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What Exactly is a
“High-Quality” Backlink?

You’ve heard it a thousand times:

“You need to get high-quality backlinks.”

Sounds great, but what exactly is a high-quality backlink?

The term gets thrown around so much, but rarely is the meaning ever defined.

So, in this post, I’ll outline a clear definition you can use to understand exactly what a high-quality backlink is.

The 5 Questions

When evaluating a backlink, you can find out if it’s high-quality by asking yourself the following questions:

  1. Is the Page Authority greater than 10?
  2. Is it dofollow?
  3. Is it inside the main content?
  4. Is it on a relevant page?
  5. Is the anchor text relevant?

If the answer to all five is “yes,” it’s a high-quality backlink.

Failing to meet any of these criteria does not automatically make the link low-quality, but it’s not going to help significantly with your rankings unless the answer to all five is “yes.”

This will be clearer after we examine each question, so let’s dive into the analysis now.

#1 Is the Page Authority greater than 10?

One of the most important qualities of a backlink is the Page Authority (PA) of the page it’s on.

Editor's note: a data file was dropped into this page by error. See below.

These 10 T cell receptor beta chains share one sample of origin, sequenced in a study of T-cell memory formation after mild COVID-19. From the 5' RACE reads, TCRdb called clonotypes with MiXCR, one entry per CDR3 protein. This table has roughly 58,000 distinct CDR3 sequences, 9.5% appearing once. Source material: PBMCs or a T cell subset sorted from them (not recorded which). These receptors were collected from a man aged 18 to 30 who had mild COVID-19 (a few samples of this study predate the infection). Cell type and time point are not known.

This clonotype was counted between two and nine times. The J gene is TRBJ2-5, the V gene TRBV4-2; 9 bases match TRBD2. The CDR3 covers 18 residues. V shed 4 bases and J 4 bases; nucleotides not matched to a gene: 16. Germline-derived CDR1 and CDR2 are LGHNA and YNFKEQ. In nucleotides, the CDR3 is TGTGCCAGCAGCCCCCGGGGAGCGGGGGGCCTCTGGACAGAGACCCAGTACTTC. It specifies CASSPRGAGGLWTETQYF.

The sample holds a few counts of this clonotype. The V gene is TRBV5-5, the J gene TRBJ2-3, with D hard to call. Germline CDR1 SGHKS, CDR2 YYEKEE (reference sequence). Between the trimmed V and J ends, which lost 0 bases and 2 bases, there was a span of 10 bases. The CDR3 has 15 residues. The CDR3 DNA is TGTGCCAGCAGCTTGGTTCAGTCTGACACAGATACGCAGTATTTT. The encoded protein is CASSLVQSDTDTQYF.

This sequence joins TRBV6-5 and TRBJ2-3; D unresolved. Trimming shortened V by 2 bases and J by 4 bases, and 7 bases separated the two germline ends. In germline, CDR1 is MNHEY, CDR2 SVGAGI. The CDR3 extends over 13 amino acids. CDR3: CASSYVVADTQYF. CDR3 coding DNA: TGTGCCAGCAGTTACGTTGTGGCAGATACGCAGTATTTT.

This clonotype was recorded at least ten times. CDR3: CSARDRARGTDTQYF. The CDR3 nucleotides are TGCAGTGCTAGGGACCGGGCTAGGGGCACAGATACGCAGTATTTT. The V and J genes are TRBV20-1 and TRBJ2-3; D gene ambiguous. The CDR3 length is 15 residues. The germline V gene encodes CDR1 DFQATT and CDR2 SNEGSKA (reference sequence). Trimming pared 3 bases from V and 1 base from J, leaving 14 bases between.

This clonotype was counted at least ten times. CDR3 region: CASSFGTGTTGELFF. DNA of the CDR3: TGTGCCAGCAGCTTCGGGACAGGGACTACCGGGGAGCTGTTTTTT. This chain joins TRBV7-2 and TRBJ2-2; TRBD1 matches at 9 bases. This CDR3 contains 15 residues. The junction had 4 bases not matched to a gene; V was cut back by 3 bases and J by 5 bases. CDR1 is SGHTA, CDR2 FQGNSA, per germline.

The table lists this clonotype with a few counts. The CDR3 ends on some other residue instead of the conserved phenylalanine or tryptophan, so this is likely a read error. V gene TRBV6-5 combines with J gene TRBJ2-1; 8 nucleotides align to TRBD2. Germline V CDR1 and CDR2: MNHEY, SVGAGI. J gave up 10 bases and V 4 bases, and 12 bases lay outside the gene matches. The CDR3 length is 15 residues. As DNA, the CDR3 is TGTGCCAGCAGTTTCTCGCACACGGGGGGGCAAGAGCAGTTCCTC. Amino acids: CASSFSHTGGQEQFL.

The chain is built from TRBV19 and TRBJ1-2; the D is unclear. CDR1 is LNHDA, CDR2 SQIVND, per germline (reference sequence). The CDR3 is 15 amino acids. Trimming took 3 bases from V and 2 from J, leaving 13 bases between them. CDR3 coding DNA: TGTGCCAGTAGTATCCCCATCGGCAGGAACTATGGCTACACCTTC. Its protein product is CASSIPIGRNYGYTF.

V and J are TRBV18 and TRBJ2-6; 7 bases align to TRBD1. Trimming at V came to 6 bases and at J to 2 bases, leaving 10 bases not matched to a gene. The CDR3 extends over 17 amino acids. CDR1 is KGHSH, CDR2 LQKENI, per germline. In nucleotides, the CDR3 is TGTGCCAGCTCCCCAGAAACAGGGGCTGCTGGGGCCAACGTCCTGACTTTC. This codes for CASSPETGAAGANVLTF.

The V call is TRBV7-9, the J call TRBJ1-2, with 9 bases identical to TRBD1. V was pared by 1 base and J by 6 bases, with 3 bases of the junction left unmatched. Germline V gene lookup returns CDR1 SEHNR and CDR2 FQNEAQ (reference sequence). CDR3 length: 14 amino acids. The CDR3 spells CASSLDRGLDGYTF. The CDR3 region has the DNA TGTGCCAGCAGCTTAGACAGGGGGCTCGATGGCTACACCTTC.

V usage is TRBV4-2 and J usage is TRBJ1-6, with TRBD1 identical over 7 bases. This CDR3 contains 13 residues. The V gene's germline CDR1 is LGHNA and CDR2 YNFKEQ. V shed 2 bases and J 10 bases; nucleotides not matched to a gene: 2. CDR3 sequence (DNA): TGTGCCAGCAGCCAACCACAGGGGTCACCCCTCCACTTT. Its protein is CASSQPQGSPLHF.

Page Authority is scored on a scale of 0-100 and is based on the number of links pointing to the page, both internal and external.

Note: All the top SEO tools (Moz, SEMRush, Ahrefs) have their own metrics for domain and page authority. Any of them will work well for your analysis.

In other words, PA is a measure of how much ranking power a page has.

If your backlink is on a page with a PA of 30, it will send significantly more “link juice” than a page with a PA of 15.

Now that you understand the importance of Page Authority let’s talk about how much is enough.

What is a good PA score?

This is subjective, but I’d say any page with a PA of 10 or more is good. Unlike Domain Authority (DA), it’s uncommon for pages to have high PA scores like 40+.

That said, your link isn’t automatically low-quality if the PA is only 3, it just isn’t that valuable.

But don’t judge a link too fast

If you publish a guest post on a high authority site and immediately look up that page, it’s going to have a PA of 0. This is because the SEO tools need time to calculate and update the metric, which could take days or weeks depending on the tool.